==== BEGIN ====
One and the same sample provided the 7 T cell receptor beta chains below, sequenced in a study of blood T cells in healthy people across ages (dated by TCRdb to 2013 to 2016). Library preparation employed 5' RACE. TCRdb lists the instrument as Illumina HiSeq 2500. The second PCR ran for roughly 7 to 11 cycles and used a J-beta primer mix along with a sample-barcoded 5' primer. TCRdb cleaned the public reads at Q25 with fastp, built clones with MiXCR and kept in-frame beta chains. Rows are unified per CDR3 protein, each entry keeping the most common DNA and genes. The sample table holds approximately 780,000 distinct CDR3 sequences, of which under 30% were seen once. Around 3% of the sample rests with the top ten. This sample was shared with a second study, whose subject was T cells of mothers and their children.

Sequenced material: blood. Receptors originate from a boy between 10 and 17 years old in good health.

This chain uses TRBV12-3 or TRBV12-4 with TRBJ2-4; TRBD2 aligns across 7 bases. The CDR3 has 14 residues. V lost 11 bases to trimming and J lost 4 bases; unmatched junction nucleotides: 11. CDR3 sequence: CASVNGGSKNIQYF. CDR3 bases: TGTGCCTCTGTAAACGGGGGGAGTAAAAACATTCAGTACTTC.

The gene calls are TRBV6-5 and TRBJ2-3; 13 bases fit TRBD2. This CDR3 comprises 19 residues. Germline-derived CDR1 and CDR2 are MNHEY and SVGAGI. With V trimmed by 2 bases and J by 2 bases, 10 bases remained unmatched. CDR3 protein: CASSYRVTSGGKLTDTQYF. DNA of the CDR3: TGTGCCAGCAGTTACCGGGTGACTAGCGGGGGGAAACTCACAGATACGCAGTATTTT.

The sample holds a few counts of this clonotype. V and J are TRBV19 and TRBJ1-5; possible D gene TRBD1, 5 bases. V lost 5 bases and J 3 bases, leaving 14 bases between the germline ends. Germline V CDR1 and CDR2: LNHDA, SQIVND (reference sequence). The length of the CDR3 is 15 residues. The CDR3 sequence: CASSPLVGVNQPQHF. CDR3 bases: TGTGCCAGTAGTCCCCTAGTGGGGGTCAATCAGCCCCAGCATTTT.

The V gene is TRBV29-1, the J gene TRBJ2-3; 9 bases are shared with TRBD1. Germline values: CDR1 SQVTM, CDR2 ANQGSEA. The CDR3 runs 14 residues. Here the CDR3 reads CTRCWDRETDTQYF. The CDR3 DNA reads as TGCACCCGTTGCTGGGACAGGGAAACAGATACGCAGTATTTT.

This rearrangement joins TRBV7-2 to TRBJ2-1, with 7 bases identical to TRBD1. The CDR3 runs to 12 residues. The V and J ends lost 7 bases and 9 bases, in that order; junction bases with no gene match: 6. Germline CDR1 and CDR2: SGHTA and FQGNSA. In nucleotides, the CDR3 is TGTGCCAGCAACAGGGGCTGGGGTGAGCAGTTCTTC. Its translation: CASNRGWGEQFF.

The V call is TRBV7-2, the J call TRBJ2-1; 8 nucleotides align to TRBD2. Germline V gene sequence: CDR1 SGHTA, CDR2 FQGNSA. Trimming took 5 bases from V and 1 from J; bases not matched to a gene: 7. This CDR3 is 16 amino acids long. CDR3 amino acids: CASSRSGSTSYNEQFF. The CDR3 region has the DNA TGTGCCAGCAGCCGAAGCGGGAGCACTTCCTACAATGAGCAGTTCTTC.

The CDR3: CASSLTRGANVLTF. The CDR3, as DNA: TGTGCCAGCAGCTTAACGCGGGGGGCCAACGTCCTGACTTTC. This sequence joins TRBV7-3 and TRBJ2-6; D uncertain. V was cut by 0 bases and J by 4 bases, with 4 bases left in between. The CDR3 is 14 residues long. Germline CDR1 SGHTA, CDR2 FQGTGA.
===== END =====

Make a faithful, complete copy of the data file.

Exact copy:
One and the same sample provided the 7 T cell receptor beta chains below, sequenced in a study of blood T cells in healthy people across ages (dated by TCRdb to 2013 to 2016). Library preparation employed 5' RACE. TCRdb lists the instrument as Illumina HiSeq 2500. The second PCR ran for roughly 7 to 11 cycles and used a J-beta primer mix along with a sample-barcoded 5' primer. TCRdb cleaned the public reads at Q25 with fastp, built clones with MiXCR and kept in-frame beta chains. Rows are unified per CDR3 protein, each entry keeping the most common DNA and genes. The sample table holds approximately 780,000 distinct CDR3 sequences, of which under 30% were seen once. Around 3% of the sample rests with the top ten. This sample was shared with a second study, whose subject was T cells of mothers and their children.

Sequenced material: blood. Receptors originate from a boy between 10 and 17 years old in good health.

This chain uses TRBV12-3 or TRBV12-4 with TRBJ2-4; TRBD2 aligns across 7 bases. The CDR3 has 14 residues. V lost 11 bases to trimming and J lost 4 bases; unmatched junction nucleotides: 11. CDR3 sequence: CASVNGGSKNIQYF. CDR3 bases: TGTGCCTCTGTAAACGGGGGGAGTAAAAACATTCAGTACTTC.

The gene calls are TRBV6-5 and TRBJ2-3; 13 bases fit TRBD2. This CDR3 comprises 19 residues. Germline-derived CDR1 and CDR2 are MNHEY and SVGAGI. With V trimmed by 2 bases and J by 2 bases, 10 bases remained unmatched. CDR3 protein: CASSYRVTSGGKLTDTQYF. DNA of the CDR3: TGTGCCAGCAGTTACCGGGTGACTAGCGGGGGGAAACTCACAGATACGCAGTATTTT.

The sample holds a few counts of this clonotype. V and J are TRBV19 and TRBJ1-5; possible D gene TRBD1, 5 bases. V lost 5 bases and J 3 bases, leaving 14 bases between the germline ends. Germline V CDR1 and CDR2: LNHDA, SQIVND (reference sequence). The length of the CDR3 is 15 residues. The CDR3 sequence: CASSPLVGVNQPQHF. CDR3 bases: TGTGCCAGTAGTCCCCTAGTGGGGGTCAATCAGCCCCAGCATTTT.

The V gene is TRBV29-1, the J gene TRBJ2-3; 9 bases are shared with TRBD1. Germline values: CDR1 SQVTM, CDR2 ANQGSEA. The CDR3 runs 14 residues. Here the CDR3 reads CTRCWDRETDTQYF. The CDR3 DNA reads as TGCACCCGTTGCTGGGACAGGGAAACAGATACGCAGTATTTT.

This rearrangement joins TRBV7-2 to TRBJ2-1, with 7 bases identical to TRBD1. The CDR3 runs to 12 residues. The V and J ends lost 7 bases and 9 bases, in that order; junction bases with no gene match: 6. Germline CDR1 and CDR2: SGHTA and FQGNSA. In nucleotides, the CDR3 is TGTGCCAGCAACAGGGGCTGGGGTGAGCAGTTCTTC. Its translation: CASNRGWGEQFF.

The V call is TRBV7-2, the J call TRBJ2-1; 8 nucleotides align to TRBD2. Germline V gene sequence: CDR1 SGHTA, CDR2 FQGNSA. Trimming took 5 bases from V and 1 from J; bases not matched to a gene: 7. This CDR3 is 16 amino acids long. CDR3 amino acids: CASSRSGSTSYNEQFF. The CDR3 region has the DNA TGTGCCAGCAGCCGAAGCGGGAGCACTTCCTACAATGAGCAGTTCTTC.

The CDR3: CASSLTRGANVLTF. The CDR3, as DNA: TGTGCCAGCAGCTTAACGCGGGGGGCCAACGTCCTGACTTTC. This sequence joins TRBV7-3 and TRBJ2-6; D uncertain. V was cut by 0 bases and J by 4 bases, with 4 bases left in between. The CDR3 is 14 residues long. Germline CDR1 SGHTA, CDR2 FQGTGA.